Press Release Summary:
Those present at American Architectural Manufacturers Association (AAMA) 2016 National Fall Conference heard keynote speaker Garrison Wynn share ways in which top performers harness personal and organizational influence. In particular, Wynn stressed importance of makingÂ people feel like they've been heard. Advice centered around how to work with difficult people, taking responsibility for one's own behavior, and the value of others' educations.
Original Press Release:
AAMA Keynote Speaker Emphasizes Listening, Valuing Others' Knowledge to Keep Top Talent
Schaumburg, Illinois -- At the American Architectural Manufacturers Association (AAMA) 2016 National Fall Conference, those present heard management lessons from keynote speaker Garrison Wynn. Wynn shared the ways in which top performers harness the power of their personal and organizational influence – stressing the importance of making those around feel heard.
"What do the most successful people do that make them so successful?" asked Wynn in his opening. "We'll talk about leadership, communication and affecting change."
Wynn's advice centered around ways to work with difficult people, as well as the importance of taking responsibility for one's own behavior. He also talked about how valuable the education of others is.
"Everyone knows something you don't," Wynn said.
Wynn shared how to build trust by listening carefully to others and empathizing with their needs.
"When someone feels heard, they feel trust in that moment," Wynn said. "It's a chemical brain response. It's why people fall in love."
It's also why people stay in jobs, he added.
Working with those who are talented, but harder to manage, will help a company keep top talent, Wynn said.
"Those in the top 1 percent in our research were willing to work with difficult people," said Wynn, adding that they were also able to take a hard look at their own actions. "The minute they're willing to look at the roles they might play in someone else's bad behavior, that animosity decreases. Take ownership for what you could be contributing to a situation. Address that person and talk things out with them. Ask how you can work with them better. Communicate. Do you want to be right or do you want to be effective?"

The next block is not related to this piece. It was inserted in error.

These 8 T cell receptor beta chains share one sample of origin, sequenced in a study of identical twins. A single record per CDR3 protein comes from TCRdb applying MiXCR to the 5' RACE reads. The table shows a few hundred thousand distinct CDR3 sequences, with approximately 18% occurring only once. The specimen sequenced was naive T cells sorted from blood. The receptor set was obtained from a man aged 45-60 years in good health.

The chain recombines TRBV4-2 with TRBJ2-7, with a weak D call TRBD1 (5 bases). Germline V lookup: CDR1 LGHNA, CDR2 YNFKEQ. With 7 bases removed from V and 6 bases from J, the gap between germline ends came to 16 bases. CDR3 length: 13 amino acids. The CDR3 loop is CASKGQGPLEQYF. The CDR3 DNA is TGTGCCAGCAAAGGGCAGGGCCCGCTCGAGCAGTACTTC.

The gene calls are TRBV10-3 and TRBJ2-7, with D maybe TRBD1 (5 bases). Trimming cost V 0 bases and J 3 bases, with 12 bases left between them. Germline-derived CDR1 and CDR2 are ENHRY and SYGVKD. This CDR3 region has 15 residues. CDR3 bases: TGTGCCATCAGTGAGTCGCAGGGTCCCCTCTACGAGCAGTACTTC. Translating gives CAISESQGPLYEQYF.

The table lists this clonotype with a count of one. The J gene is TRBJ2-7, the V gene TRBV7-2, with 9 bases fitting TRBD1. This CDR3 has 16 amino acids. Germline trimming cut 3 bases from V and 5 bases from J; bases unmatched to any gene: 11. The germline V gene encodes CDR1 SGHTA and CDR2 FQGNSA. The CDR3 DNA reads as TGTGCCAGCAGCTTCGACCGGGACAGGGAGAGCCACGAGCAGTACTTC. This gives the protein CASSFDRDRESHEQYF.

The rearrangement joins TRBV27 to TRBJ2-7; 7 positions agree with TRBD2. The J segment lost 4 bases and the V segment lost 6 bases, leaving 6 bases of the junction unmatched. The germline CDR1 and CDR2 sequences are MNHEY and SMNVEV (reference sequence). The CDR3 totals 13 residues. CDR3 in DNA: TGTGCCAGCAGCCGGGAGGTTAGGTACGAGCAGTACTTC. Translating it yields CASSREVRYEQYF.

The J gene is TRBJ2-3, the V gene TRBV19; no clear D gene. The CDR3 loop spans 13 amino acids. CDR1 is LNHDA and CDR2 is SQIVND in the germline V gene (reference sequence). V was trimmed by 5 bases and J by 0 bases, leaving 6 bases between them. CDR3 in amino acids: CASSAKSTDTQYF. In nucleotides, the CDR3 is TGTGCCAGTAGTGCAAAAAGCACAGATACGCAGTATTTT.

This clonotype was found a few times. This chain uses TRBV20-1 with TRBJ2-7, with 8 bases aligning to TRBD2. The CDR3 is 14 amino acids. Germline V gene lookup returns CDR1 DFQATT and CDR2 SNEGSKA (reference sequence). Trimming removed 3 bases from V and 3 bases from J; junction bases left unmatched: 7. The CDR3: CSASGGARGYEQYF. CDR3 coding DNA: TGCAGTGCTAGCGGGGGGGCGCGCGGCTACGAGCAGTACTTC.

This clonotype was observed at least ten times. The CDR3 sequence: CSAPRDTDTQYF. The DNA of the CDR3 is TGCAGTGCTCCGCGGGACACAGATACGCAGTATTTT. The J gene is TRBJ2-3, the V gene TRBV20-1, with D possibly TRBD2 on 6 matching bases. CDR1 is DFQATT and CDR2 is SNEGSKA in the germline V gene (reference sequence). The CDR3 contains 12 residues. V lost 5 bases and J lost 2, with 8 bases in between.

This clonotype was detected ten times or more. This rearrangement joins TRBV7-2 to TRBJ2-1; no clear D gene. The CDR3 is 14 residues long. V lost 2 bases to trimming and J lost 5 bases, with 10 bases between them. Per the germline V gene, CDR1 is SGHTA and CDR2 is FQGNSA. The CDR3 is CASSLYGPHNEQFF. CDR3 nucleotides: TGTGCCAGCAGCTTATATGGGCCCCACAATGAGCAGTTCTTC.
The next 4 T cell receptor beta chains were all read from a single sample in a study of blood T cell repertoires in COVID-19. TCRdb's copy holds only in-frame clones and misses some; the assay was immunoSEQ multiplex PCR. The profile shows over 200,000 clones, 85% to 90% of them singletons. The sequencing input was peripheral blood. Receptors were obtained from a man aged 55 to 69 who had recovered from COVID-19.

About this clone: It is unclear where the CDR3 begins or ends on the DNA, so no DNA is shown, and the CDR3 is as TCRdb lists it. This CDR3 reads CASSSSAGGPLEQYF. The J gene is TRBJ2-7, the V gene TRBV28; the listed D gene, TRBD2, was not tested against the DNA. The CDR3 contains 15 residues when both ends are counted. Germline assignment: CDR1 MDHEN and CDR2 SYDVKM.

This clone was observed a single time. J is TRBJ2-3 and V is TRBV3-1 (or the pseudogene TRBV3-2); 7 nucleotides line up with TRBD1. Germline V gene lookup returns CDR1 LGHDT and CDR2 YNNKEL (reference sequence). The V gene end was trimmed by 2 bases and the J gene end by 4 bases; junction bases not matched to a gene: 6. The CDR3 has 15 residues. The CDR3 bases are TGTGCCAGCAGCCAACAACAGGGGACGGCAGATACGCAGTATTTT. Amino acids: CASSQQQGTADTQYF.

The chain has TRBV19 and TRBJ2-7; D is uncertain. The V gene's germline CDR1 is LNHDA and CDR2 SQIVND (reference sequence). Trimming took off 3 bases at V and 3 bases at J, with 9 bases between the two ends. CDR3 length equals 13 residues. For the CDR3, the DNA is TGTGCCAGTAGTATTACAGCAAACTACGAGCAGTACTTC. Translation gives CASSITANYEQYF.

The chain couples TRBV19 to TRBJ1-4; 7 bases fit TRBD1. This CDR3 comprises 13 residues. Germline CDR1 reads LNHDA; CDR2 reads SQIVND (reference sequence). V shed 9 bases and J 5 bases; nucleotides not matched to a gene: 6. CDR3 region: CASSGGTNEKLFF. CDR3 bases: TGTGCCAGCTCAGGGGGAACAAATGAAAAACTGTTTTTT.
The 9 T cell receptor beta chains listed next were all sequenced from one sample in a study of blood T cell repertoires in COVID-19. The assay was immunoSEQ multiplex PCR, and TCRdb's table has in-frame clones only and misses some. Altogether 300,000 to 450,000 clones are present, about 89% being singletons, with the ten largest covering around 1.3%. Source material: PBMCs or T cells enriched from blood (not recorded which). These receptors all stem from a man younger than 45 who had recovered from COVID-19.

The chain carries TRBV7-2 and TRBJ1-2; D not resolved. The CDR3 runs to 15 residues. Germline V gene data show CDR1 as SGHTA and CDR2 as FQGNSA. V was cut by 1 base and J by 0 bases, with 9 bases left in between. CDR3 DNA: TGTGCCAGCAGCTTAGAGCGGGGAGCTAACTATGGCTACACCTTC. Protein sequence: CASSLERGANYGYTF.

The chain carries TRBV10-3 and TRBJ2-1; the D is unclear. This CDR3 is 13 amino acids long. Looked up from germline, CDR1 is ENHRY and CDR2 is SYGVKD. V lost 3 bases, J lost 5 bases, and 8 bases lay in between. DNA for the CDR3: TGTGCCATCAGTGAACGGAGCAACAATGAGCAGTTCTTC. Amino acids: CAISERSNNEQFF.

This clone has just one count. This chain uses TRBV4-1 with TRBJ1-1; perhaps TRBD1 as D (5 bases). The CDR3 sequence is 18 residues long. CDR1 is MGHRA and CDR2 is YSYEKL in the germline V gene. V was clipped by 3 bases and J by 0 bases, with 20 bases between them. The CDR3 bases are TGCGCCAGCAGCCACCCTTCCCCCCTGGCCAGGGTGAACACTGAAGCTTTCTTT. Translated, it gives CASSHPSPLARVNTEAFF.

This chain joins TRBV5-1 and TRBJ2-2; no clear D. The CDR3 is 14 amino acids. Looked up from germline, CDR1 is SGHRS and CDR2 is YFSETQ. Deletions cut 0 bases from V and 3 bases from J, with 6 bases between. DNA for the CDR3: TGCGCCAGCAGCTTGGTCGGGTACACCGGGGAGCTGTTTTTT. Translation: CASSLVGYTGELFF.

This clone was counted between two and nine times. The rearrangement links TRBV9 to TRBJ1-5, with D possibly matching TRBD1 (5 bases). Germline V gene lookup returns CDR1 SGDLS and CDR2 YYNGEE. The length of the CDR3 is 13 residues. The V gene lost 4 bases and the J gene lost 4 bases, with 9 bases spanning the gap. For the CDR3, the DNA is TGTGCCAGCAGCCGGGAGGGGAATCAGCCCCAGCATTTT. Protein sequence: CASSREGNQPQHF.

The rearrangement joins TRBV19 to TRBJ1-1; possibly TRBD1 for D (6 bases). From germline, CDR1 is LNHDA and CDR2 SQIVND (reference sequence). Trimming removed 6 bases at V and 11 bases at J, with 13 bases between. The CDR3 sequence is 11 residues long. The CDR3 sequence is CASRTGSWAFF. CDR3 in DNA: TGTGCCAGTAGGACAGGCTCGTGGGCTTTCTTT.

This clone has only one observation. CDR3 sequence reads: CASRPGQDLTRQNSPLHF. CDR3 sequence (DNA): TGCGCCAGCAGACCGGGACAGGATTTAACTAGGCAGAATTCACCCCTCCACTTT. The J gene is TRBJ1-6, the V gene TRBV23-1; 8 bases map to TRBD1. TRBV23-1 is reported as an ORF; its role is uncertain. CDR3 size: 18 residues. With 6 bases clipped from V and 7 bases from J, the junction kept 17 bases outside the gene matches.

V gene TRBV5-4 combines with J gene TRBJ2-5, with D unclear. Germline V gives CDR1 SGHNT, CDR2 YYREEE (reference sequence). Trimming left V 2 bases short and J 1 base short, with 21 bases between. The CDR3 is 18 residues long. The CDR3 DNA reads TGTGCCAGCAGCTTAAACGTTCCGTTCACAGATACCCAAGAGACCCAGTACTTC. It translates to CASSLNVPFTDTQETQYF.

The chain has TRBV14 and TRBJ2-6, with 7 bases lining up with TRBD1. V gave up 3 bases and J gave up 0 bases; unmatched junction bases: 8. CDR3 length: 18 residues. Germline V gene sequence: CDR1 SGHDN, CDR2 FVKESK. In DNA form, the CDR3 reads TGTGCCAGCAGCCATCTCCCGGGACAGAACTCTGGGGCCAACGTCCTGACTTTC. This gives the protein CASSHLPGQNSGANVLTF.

Taking this kind of responsibility can make a world of difference, said Wynn.
"We play a giant role in most of our issues and most people won't even look at that," he said. "It's not easy to do. If problems are always about somebody else, it means you have no control over your destiny. You can change people, but only if you're willing to change your behavior."
Making those in the workplace feel heard and valued will go a long way toward retaining them and working better together, said Wynn. He also recommended framing changes to processes as additional information added to old processes rather than completely new ways of doing things for a smoother transition.
"Show how someone's existing knowledge will help someone [work a new way, and allow them to apply that knowledge," Wynn said. "'Brand new' is scary. Similarities first, differences second."
Listening to and valuing the experience and wisdom of others will take anyone far, Wynn concluded.
More information about AAMA and its activities can be found via the AAMA Media Relations page or on the AAMA website, http://www.aamanet.org.
About the speaker
Garrison Wynn helps people learn how to make the jump from being great at what they do to understanding and developing the qualities it takes to be chosen for the job. As a speaker, advisor, author and entertainer, Wynn has worked with some of the world's most effective corporate leaders and business developers, from multibillion-dollar manufacturers to top New York Stock Exchange wirehouses.
He has a background in manufacturing, entertainment, telecommunications and financial services. In his teens, he worked with Magnavox and baseball legend Hank Aaron to promote the world's first video gaming system. By age 27, he became the youngest department head in a Fortune 500 company's history. He researched and designed processes for 38 company locations nationwide, and he developed and marketed products that are still sold in 30 countries.
AAMA is the source of performance standards, product certification and educational programs for the fenestration industry.(SM)
AAMA is the source of performance standards, product certification, and educational programs for the fenestration industry.sm
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